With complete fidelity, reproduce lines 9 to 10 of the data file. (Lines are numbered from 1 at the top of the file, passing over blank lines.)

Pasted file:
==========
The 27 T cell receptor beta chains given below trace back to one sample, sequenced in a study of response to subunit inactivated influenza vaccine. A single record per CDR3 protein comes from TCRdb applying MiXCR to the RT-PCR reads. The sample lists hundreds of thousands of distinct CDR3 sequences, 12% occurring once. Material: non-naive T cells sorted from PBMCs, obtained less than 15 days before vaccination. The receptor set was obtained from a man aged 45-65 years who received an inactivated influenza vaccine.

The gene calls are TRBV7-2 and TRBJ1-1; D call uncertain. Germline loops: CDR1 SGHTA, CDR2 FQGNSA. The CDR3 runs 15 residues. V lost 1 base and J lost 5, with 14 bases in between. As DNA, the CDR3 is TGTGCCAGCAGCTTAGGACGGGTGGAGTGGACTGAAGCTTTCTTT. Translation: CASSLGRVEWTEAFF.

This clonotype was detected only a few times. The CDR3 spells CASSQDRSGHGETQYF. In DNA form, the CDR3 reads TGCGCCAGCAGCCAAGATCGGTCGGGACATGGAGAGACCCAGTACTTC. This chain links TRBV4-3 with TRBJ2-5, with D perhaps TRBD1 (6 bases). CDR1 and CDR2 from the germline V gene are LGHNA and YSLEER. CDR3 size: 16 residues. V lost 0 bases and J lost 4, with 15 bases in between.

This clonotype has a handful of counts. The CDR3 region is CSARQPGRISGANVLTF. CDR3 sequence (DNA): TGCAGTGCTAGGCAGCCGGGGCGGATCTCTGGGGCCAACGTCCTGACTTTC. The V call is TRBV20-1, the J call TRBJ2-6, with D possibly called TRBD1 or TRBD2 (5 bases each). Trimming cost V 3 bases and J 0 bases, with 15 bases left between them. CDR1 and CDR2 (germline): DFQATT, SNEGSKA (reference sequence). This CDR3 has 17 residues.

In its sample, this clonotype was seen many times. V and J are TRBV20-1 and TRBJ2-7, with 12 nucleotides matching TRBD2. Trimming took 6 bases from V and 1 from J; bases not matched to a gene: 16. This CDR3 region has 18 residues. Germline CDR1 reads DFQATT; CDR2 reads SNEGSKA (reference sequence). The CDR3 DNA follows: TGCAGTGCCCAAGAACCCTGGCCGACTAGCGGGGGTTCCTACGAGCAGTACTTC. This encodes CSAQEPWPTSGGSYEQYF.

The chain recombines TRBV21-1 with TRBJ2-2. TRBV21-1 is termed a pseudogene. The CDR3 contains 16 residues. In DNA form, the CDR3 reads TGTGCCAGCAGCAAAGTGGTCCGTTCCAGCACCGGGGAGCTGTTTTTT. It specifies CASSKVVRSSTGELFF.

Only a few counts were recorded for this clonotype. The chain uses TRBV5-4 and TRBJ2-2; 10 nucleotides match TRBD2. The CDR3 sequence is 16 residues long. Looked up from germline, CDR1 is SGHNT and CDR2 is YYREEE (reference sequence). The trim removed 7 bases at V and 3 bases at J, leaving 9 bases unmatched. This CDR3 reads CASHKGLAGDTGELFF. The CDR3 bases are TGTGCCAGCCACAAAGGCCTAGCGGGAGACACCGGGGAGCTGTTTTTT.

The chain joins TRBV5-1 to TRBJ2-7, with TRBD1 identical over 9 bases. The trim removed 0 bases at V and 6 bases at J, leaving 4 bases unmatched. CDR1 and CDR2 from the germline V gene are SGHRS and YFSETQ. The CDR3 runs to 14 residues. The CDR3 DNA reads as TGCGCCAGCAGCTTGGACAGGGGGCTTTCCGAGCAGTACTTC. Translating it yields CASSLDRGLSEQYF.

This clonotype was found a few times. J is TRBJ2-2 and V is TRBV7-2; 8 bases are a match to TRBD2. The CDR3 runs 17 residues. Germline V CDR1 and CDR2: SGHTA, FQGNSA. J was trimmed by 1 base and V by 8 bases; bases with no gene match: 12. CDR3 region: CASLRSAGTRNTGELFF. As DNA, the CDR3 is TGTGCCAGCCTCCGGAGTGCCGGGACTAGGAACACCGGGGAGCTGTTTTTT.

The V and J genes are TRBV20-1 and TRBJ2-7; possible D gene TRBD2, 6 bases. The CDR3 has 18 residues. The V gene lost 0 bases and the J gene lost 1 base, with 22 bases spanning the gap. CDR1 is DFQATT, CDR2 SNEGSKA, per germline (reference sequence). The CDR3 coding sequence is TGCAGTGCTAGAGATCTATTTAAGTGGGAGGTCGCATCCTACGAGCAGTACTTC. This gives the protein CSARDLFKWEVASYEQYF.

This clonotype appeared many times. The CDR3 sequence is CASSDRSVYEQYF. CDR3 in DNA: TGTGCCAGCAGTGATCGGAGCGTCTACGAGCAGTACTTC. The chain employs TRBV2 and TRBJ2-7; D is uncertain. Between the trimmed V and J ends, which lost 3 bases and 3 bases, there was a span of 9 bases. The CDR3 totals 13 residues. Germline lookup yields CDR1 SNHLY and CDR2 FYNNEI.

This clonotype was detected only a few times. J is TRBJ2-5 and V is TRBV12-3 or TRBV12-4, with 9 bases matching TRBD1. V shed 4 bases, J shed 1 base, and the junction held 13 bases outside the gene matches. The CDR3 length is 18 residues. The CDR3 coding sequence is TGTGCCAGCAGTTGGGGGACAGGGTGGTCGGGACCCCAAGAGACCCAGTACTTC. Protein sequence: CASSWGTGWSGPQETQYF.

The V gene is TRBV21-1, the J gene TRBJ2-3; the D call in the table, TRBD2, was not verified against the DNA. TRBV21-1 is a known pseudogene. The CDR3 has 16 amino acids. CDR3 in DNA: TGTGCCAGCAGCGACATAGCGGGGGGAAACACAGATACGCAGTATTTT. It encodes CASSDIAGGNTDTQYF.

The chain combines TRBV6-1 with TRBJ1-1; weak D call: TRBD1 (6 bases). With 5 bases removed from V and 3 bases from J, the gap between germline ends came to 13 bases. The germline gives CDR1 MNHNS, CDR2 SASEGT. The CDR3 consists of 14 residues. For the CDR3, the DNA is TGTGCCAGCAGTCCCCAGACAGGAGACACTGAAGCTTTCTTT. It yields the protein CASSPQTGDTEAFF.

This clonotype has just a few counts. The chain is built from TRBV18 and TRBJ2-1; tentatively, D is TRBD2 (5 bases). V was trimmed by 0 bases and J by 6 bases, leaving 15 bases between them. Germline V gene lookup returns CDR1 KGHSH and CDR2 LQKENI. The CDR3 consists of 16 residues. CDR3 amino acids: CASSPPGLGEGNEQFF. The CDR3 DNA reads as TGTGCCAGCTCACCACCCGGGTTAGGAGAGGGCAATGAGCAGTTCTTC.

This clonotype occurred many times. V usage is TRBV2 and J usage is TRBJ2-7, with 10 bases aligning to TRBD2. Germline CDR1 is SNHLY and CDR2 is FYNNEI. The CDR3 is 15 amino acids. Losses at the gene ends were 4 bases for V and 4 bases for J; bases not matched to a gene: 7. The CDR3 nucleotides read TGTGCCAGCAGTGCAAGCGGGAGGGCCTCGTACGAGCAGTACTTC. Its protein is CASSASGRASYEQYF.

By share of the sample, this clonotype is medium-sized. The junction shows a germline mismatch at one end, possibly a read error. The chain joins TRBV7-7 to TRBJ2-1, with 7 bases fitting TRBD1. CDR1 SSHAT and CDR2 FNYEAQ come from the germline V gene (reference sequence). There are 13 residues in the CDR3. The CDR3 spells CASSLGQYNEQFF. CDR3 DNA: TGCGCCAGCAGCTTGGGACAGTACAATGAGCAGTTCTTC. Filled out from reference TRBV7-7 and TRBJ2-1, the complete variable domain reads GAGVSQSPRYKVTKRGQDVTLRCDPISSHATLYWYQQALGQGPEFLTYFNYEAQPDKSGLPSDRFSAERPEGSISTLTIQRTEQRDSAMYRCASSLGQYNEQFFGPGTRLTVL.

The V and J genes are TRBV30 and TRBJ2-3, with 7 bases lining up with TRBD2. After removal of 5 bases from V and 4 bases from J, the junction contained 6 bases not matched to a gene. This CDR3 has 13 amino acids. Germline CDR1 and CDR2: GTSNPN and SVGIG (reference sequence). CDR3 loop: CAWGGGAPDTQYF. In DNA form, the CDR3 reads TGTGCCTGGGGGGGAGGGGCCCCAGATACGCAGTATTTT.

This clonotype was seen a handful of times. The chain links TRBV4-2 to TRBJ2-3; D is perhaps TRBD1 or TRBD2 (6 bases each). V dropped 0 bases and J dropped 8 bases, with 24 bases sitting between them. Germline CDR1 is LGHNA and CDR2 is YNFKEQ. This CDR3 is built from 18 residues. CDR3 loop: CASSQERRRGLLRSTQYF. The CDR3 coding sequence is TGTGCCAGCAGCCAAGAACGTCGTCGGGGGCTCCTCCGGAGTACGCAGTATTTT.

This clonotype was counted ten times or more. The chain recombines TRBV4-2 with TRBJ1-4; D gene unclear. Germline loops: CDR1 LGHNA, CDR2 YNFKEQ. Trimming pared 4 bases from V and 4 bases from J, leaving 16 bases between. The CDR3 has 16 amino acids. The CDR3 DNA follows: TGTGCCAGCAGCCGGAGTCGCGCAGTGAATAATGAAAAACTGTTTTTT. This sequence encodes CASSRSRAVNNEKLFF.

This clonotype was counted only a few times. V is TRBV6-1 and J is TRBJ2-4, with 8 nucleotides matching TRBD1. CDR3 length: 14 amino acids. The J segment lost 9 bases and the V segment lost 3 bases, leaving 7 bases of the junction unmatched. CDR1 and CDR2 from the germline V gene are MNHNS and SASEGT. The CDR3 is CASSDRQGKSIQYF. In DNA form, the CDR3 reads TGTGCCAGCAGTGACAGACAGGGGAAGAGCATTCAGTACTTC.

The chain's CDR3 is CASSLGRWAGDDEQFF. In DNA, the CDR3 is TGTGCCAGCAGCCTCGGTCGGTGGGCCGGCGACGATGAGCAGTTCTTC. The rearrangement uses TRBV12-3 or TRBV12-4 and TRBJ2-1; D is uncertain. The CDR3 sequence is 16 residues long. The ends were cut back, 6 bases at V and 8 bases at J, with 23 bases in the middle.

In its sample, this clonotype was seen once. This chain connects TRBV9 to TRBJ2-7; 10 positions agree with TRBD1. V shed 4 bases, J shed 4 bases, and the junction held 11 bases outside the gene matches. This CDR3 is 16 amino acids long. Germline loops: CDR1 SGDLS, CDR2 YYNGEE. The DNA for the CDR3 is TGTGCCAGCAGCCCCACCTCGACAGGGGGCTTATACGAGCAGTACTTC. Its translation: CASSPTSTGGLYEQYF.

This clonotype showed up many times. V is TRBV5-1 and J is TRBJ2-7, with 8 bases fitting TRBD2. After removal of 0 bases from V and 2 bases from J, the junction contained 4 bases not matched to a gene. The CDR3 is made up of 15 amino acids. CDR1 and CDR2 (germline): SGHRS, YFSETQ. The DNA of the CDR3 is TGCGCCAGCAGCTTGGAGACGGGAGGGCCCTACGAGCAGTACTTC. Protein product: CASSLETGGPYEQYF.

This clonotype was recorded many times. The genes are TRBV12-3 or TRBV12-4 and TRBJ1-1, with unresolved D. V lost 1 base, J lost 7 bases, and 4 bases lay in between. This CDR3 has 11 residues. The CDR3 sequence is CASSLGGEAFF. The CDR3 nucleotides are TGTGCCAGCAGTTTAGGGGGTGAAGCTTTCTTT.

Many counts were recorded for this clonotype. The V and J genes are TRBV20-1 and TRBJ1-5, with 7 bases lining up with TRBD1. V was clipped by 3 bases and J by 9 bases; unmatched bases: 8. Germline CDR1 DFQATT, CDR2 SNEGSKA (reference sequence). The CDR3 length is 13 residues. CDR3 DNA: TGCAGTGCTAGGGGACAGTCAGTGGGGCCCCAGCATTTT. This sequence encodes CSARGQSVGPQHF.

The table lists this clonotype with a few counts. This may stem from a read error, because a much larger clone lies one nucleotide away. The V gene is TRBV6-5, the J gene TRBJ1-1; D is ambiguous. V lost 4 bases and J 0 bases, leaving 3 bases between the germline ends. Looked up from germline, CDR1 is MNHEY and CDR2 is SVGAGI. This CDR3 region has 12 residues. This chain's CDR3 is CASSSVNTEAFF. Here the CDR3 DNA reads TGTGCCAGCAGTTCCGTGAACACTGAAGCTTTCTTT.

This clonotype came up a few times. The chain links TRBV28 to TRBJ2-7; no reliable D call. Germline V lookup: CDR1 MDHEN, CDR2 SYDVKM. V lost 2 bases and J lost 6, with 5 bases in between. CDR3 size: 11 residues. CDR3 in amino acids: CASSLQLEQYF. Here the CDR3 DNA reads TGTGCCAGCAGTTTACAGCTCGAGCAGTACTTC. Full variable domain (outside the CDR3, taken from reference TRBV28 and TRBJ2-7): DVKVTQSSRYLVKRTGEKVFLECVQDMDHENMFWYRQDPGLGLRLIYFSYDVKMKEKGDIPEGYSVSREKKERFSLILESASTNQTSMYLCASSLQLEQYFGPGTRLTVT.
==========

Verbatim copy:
This clonotype was found a few times. J is TRBJ2-2 and V is TRBV7-2; 8 bases are a match to TRBD2. The CDR3 runs 17 residues. Germline V CDR1 and CDR2: SGHTA, FQGNSA. J was trimmed by 1 base and V by 8 bases; bases with no gene match: 12. CDR3 region: CASLRSAGTRNTGELFF. As DNA, the CDR3 is TGTGCCAGCCTCCGGAGTGCCGGGACTAGGAACACCGGGGAGCTGTTTTTT.

The V and J genes are TRBV20-1 and TRBJ2-7; possible D gene TRBD2, 6 bases. The CDR3 has 18 residues. The V gene lost 0 bases and the J gene lost 1 base, with 22 bases spanning the gap. CDR1 is DFQATT, CDR2 SNEGSKA, per germline (reference sequence). The CDR3 coding sequence is TGCAGTGCTAGAGATCTATTTAAGTGGGAGGTCGCATCCTACGAGCAGTACTTC. This gives the protein CSARDLFKWEVASYEQYF.